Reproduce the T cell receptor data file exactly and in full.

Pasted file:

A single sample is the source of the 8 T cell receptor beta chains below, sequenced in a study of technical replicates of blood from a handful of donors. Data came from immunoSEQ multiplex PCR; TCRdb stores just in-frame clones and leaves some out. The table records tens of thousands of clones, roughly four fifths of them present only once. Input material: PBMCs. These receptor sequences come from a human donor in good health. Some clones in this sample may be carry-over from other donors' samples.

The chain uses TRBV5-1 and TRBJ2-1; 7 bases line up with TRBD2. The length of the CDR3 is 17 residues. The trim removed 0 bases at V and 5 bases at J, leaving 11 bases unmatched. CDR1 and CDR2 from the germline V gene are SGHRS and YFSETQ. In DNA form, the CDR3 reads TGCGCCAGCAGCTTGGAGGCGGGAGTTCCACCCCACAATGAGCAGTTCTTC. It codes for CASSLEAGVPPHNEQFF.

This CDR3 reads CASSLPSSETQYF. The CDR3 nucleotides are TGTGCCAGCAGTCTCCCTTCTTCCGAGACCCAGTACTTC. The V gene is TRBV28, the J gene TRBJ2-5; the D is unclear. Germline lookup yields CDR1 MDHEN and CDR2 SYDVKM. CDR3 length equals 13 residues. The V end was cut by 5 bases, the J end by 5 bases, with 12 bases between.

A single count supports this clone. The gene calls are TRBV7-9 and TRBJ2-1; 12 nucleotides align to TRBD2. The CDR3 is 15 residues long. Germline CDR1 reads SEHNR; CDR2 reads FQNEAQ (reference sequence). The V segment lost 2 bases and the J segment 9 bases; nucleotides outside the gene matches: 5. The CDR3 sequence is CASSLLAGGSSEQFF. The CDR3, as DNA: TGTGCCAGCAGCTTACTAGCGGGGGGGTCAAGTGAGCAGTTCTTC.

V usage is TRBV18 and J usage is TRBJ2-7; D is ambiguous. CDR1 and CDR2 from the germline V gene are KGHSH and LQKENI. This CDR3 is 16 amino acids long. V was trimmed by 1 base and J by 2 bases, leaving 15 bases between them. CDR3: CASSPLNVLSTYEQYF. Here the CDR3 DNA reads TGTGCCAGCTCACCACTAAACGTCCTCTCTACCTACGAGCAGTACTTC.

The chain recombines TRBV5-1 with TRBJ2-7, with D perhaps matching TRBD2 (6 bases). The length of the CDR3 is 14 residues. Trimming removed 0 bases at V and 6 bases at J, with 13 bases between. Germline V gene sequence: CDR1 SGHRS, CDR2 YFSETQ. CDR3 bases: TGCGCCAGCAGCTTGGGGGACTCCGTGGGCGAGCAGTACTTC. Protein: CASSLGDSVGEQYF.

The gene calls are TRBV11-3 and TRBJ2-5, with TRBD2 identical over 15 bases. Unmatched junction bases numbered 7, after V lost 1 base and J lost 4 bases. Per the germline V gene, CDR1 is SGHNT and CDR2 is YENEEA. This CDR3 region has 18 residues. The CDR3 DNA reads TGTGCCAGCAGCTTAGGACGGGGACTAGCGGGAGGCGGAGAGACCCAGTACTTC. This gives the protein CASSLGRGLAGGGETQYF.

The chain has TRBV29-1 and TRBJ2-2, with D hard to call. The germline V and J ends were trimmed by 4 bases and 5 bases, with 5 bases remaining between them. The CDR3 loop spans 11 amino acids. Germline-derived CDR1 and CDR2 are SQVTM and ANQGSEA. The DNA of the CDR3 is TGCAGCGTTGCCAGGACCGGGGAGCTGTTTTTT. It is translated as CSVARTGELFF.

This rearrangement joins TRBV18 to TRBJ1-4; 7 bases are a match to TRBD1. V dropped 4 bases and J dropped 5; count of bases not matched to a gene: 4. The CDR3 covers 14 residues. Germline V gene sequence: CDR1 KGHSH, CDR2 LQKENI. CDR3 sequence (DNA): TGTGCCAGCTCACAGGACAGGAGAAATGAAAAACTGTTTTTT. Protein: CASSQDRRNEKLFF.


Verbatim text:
A single sample is the source of the 8 T cell receptor beta chains below, sequenced in a study of technical replicates of blood from a handful of donors. Data came from immunoSEQ multiplex PCR; TCRdb stores just in-frame clones and leaves some out. The table records tens of thousands of clones, roughly four fifths of them present only once. Input material: PBMCs. These receptor sequences come from a human donor in good health. Some clones in this sample may be carry-over from other donors' samples.

The chain uses TRBV5-1 and TRBJ2-1; 7 bases line up with TRBD2. The length of the CDR3 is 17 residues. The trim removed 0 bases at V and 5 bases at J, leaving 11 bases unmatched. CDR1 and CDR2 from the germline V gene are SGHRS and YFSETQ. In DNA form, the CDR3 reads TGCGCCAGCAGCTTGGAGGCGGGAGTTCCACCCCACAATGAGCAGTTCTTC. It codes for CASSLEAGVPPHNEQFF.

This CDR3 reads CASSLPSSETQYF. The CDR3 nucleotides are TGTGCCAGCAGTCTCCCTTCTTCCGAGACCCAGTACTTC. The V gene is TRBV28, the J gene TRBJ2-5; the D is unclear. Germline lookup yields CDR1 MDHEN and CDR2 SYDVKM. CDR3 length equals 13 residues. The V end was cut by 5 bases, the J end by 5 bases, with 12 bases between.

A single count supports this clone. The gene calls are TRBV7-9 and TRBJ2-1; 12 nucleotides align to TRBD2. The CDR3 is 15 residues long. Germline CDR1 reads SEHNR; CDR2 reads FQNEAQ (reference sequence). The V segment lost 2 bases and the J segment 9 bases; nucleotides outside the gene matches: 5. The CDR3 sequence is CASSLLAGGSSEQFF. The CDR3, as DNA: TGTGCCAGCAGCTTACTAGCGGGGGGGTCAAGTGAGCAGTTCTTC.

V usage is TRBV18 and J usage is TRBJ2-7; D is ambiguous. CDR1 and CDR2 from the germline V gene are KGHSH and LQKENI. This CDR3 is 16 amino acids long. V was trimmed by 1 base and J by 2 bases, leaving 15 bases between them. CDR3: CASSPLNVLSTYEQYF. Here the CDR3 DNA reads TGTGCCAGCTCACCACTAAACGTCCTCTCTACCTACGAGCAGTACTTC.

The chain recombines TRBV5-1 with TRBJ2-7, with D perhaps matching TRBD2 (6 bases). The length of the CDR3 is 14 residues. Trimming removed 0 bases at V and 6 bases at J, with 13 bases between. Germline V gene sequence: CDR1 SGHRS, CDR2 YFSETQ. CDR3 bases: TGCGCCAGCAGCTTGGGGGACTCCGTGGGCGAGCAGTACTTC. Protein: CASSLGDSVGEQYF.

The gene calls are TRBV11-3 and TRBJ2-5, with TRBD2 identical over 15 bases. Unmatched junction bases numbered 7, after V lost 1 base and J lost 4 bases. Per the germline V gene, CDR1 is SGHNT and CDR2 is YENEEA. This CDR3 region has 18 residues. The CDR3 DNA reads TGTGCCAGCAGCTTAGGACGGGGACTAGCGGGAGGCGGAGAGACCCAGTACTTC. This gives the protein CASSLGRGLAGGGETQYF.

The chain has TRBV29-1 and TRBJ2-2, with D hard to call. The germline V and J ends were trimmed by 4 bases and 5 bases, with 5 bases remaining between them. The CDR3 loop spans 11 amino acids. Germline-derived CDR1 and CDR2 are SQVTM and ANQGSEA. The DNA of the CDR3 is TGCAGCGTTGCCAGGACCGGGGAGCTGTTTTTT. It is translated as CSVARTGELFF.

This rearrangement joins TRBV18 to TRBJ1-4; 7 bases are a match to TRBD1. V dropped 4 bases and J dropped 5; count of bases not matched to a gene: 4. The CDR3 covers 14 residues. Germline V gene sequence: CDR1 KGHSH, CDR2 LQKENI. CDR3 sequence (DNA): TGTGCCAGCTCACAGGACAGGAGAAATGAAAAACTGTTTTTT. Protein: CASSQDRRNEKLFF.